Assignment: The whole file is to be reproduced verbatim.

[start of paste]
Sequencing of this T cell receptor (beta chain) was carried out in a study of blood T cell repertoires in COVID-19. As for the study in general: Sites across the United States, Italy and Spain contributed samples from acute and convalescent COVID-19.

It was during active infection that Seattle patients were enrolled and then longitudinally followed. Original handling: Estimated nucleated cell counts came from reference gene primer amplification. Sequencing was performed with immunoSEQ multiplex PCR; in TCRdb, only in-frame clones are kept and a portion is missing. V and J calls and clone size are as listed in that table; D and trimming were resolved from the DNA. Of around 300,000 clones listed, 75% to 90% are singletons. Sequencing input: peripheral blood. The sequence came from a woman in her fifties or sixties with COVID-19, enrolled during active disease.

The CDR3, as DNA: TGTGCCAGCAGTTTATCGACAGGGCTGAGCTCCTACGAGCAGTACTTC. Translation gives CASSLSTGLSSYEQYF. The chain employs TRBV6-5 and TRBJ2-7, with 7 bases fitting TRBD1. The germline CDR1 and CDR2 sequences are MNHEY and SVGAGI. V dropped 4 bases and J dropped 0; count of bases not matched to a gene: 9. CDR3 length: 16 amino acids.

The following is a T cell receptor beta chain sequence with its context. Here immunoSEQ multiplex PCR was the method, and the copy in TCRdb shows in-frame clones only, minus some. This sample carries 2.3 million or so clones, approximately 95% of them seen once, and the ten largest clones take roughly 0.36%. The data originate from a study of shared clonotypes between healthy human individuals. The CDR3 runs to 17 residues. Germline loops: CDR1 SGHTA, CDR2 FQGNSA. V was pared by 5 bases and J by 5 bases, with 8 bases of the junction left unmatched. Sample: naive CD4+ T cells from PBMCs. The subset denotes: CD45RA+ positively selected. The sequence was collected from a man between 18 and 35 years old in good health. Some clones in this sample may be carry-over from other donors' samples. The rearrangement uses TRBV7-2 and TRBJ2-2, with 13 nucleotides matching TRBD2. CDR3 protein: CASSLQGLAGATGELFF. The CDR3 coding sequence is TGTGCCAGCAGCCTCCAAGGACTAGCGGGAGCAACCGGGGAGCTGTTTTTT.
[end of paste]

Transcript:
Sequencing of this T cell receptor (beta chain) was carried out in a study of blood T cell repertoires in COVID-19. As for the study in general: Sites across the United States, Italy and Spain contributed samples from acute and convalescent COVID-19.

It was during active infection that Seattle patients were enrolled and then longitudinally followed. Original handling: Estimated nucleated cell counts came from reference gene primer amplification. Sequencing was performed with immunoSEQ multiplex PCR; in TCRdb, only in-frame clones are kept and a portion is missing. V and J calls and clone size are as listed in that table; D and trimming were resolved from the DNA. Of around 300,000 clones listed, 75% to 90% are singletons. Sequencing input: peripheral blood. The sequence came from a woman in her fifties or sixties with COVID-19, enrolled during active disease.

The CDR3, as DNA: TGTGCCAGCAGTTTATCGACAGGGCTGAGCTCCTACGAGCAGTACTTC. Translation gives CASSLSTGLSSYEQYF. The chain employs TRBV6-5 and TRBJ2-7, with 7 bases fitting TRBD1. The germline CDR1 and CDR2 sequences are MNHEY and SVGAGI. V dropped 4 bases and J dropped 0; count of bases not matched to a gene: 9. CDR3 length: 16 amino acids.

The following is a T cell receptor beta chain sequence with its context. Here immunoSEQ multiplex PCR was the method, and the copy in TCRdb shows in-frame clones only, minus some. This sample carries 2.3 million or so clones, approximately 95% of them seen once, and the ten largest clones take roughly 0.36%. The data originate from a study of shared clonotypes between healthy human individuals. The CDR3 runs to 17 residues. Germline loops: CDR1 SGHTA, CDR2 FQGNSA. V was pared by 5 bases and J by 5 bases, with 8 bases of the junction left unmatched. Sample: naive CD4+ T cells from PBMCs. The subset denotes: CD45RA+ positively selected. The sequence was collected from a man between 18 and 35 years old in good health. Some clones in this sample may be carry-over from other donors' samples. The rearrangement uses TRBV7-2 and TRBJ2-2, with 13 nucleotides matching TRBD2. CDR3 protein: CASSLQGLAGATGELFF. The CDR3 coding sequence is TGTGCCAGCAGCCTCCAAGGACTAGCGGGAGCAACCGGGGAGCTGTTTTTT.